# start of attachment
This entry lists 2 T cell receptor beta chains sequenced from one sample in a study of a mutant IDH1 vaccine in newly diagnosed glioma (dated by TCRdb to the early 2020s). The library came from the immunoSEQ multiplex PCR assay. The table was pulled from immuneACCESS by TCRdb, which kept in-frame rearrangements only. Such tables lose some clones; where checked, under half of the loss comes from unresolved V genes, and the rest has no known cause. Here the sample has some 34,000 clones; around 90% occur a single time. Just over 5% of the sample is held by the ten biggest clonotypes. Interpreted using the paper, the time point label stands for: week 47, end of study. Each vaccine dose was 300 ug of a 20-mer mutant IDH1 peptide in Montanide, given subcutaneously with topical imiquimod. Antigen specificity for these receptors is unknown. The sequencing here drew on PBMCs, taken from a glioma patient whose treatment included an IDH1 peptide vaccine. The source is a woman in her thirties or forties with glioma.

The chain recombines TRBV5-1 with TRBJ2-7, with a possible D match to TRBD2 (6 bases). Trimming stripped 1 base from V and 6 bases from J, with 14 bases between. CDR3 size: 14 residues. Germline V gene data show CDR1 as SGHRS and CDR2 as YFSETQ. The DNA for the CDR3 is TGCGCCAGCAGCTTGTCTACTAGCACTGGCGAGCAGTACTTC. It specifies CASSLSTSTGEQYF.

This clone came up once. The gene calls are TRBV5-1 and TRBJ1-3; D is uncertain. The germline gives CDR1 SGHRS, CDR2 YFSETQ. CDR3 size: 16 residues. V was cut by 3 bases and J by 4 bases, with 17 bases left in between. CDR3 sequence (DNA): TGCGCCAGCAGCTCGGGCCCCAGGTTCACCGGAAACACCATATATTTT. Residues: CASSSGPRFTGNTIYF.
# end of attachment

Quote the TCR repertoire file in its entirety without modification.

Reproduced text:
This entry lists 2 T cell receptor beta chains sequenced from one sample in a study of a mutant IDH1 vaccine in newly diagnosed glioma (dated by TCRdb to the early 2020s). The library came from the immunoSEQ multiplex PCR assay. The table was pulled from immuneACCESS by TCRdb, which kept in-frame rearrangements only. Such tables lose some clones; where checked, under half of the loss comes from unresolved V genes, and the rest has no known cause. Here the sample has some 34,000 clones; around 90% occur a single time. Just over 5% of the sample is held by the ten biggest clonotypes. Interpreted using the paper, the time point label stands for: week 47, end of study. Each vaccine dose was 300 ug of a 20-mer mutant IDH1 peptide in Montanide, given subcutaneously with topical imiquimod. Antigen specificity for these receptors is unknown. The sequencing here drew on PBMCs, taken from a glioma patient whose treatment included an IDH1 peptide vaccine. The source is a woman in her thirties or forties with glioma.

The chain recombines TRBV5-1 with TRBJ2-7, with a possible D match to TRBD2 (6 bases). Trimming stripped 1 base from V and 6 bases from J, with 14 bases between. CDR3 size: 14 residues. Germline V gene data show CDR1 as SGHRS and CDR2 as YFSETQ. The DNA for the CDR3 is TGCGCCAGCAGCTTGTCTACTAGCACTGGCGAGCAGTACTTC. It specifies CASSLSTSTGEQYF.

This clone came up once. The gene calls are TRBV5-1 and TRBJ1-3; D is uncertain. The germline gives CDR1 SGHRS, CDR2 YFSETQ. CDR3 size: 16 residues. V was cut by 3 bases and J by 4 bases, with 17 bases left in between. CDR3 sequence (DNA): TGCGCCAGCAGCTCGGGCCCCAGGTTCACCGGAAACACCATATATTTT. Residues: CASSSGPRFTGNTIYF.